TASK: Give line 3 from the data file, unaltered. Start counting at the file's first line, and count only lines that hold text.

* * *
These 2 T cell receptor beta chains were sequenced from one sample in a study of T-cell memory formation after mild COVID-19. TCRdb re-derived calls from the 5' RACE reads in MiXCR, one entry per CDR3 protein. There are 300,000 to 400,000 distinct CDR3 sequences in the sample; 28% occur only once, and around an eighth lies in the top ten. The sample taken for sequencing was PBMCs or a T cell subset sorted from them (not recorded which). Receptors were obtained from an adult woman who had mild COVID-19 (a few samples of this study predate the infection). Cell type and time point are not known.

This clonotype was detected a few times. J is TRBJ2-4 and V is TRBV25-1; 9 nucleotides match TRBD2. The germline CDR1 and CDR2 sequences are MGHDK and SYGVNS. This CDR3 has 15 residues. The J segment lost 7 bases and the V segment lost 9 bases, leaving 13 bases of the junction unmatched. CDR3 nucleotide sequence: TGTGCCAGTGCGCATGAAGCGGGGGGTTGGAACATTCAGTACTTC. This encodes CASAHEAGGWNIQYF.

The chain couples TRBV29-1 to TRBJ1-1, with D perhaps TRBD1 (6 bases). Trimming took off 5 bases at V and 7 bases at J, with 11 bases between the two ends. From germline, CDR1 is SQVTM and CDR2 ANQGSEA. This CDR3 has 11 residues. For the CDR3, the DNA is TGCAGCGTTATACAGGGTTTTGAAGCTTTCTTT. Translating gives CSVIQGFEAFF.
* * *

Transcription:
The chain couples TRBV29-1 to TRBJ1-1, with D perhaps TRBD1 (6 bases). Trimming took off 5 bases at V and 7 bases at J, with 11 bases between the two ends. From germline, CDR1 is SQVTM and CDR2 ANQGSEA. This CDR3 has 11 residues. For the CDR3, the DNA is TGCAGCGTTATACAGGGTTTTGAAGCTTTCTTT. Translating gives CSVIQGFEAFF.